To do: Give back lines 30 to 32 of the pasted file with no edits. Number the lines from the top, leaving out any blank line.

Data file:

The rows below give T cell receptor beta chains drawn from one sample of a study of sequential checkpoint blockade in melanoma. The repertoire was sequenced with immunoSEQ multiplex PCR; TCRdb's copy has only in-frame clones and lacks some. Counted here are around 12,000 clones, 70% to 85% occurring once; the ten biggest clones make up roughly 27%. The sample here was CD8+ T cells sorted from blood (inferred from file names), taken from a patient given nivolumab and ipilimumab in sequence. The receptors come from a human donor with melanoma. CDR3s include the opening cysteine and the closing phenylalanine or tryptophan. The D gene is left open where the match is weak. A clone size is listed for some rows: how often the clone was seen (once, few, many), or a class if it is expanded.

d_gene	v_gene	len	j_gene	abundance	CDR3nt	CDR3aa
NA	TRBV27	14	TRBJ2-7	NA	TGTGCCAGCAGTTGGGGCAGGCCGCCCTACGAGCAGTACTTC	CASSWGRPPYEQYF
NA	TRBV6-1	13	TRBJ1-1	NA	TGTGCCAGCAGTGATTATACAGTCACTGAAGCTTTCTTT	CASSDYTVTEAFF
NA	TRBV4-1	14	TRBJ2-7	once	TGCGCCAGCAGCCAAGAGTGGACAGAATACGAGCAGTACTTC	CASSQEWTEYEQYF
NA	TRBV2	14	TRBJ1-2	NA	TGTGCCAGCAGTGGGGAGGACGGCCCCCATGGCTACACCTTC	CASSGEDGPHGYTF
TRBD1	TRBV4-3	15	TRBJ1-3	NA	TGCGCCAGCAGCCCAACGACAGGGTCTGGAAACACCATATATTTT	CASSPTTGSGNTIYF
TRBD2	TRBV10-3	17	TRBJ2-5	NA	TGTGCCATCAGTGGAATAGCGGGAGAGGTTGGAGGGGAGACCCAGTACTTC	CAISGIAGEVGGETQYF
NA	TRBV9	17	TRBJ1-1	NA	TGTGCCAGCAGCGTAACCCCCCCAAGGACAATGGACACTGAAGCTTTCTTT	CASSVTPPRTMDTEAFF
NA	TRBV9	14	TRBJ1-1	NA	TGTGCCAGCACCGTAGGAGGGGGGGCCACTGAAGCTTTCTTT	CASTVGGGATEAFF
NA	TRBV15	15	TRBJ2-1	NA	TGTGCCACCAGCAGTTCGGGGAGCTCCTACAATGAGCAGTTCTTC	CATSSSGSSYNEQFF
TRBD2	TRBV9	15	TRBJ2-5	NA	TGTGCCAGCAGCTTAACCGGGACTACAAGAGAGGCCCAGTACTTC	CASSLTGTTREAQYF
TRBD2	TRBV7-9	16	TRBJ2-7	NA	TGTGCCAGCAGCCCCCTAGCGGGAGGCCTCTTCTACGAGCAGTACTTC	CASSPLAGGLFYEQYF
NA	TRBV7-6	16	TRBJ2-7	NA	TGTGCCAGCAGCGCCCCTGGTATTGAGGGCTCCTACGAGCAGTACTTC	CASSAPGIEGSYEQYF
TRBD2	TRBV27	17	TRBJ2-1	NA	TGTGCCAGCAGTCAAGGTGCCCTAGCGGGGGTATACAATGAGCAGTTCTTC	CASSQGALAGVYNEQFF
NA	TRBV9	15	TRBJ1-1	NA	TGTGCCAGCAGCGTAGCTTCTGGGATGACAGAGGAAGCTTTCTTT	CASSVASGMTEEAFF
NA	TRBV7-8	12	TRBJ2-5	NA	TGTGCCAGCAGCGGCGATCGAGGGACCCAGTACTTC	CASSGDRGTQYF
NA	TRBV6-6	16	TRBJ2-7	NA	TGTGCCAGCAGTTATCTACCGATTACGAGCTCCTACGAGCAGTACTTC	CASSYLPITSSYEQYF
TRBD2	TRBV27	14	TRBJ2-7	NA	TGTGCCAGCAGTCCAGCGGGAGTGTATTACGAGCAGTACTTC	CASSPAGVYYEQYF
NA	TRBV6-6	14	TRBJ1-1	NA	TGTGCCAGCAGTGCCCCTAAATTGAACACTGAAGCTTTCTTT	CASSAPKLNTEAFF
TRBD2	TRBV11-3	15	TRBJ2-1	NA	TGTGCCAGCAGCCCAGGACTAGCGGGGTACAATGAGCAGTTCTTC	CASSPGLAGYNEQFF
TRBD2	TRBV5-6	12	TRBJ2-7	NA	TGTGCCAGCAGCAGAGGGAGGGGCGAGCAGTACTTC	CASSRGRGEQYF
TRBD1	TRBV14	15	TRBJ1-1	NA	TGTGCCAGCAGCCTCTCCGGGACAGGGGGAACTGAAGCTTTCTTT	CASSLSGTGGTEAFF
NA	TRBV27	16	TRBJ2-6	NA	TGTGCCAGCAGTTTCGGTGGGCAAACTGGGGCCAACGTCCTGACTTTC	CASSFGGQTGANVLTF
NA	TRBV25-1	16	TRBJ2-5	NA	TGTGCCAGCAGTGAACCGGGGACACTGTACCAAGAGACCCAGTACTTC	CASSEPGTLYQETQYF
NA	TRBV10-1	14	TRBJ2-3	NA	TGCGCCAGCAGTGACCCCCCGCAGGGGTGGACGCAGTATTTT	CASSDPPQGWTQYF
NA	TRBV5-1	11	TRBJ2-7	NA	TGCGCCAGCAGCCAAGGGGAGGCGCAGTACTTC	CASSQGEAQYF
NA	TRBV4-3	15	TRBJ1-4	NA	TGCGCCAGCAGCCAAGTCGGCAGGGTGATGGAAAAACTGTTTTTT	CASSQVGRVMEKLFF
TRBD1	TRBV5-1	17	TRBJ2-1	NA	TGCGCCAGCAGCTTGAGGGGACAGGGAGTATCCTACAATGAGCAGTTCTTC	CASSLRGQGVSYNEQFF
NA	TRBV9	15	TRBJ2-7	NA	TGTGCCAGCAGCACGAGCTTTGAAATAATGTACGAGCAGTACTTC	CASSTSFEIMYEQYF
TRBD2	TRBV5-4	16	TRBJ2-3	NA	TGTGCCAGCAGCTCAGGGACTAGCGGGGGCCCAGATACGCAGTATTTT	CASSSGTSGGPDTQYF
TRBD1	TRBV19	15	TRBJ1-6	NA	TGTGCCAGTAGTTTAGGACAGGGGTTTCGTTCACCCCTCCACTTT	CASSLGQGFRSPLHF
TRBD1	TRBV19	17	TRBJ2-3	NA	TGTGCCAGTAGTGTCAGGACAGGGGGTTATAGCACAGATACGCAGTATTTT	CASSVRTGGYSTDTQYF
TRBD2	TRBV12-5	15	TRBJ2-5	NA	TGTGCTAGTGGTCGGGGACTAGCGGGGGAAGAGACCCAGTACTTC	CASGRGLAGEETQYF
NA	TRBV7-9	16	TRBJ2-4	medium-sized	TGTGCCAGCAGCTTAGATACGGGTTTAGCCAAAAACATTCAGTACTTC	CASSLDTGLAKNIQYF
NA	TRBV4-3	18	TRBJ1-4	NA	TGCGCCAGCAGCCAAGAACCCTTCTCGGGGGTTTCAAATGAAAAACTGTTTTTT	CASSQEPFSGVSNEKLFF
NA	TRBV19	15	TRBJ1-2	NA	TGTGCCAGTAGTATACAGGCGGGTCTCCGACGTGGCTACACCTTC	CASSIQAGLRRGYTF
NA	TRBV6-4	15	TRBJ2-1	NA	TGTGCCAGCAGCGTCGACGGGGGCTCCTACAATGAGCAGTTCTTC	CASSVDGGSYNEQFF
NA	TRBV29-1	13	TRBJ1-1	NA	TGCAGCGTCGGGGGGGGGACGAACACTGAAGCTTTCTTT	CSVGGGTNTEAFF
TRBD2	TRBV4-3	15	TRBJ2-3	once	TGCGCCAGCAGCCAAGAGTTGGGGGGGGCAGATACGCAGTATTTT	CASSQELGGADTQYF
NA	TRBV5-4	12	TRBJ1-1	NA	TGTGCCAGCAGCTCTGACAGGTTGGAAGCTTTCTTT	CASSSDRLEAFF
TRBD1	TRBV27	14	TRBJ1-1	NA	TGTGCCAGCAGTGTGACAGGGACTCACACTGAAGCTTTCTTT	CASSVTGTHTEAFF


NA	TRBV9	15	TRBJ2-7	NA	TGTGCCAGCAGCACGAGCTTTGAAATAATGTACGAGCAGTACTTC	CASSTSFEIMYEQYF
TRBD2	TRBV5-4	16	TRBJ2-3	NA	TGTGCCAGCAGCTCAGGGACTAGCGGGGGCCCAGATACGCAGTATTTT	CASSSGTSGGPDTQYF
TRBD1	TRBV19	15	TRBJ1-6	NA	TGTGCCAGTAGTTTAGGACAGGGGTTTCGTTCACCCCTCCACTTT	CASSLGQGFRSPLHF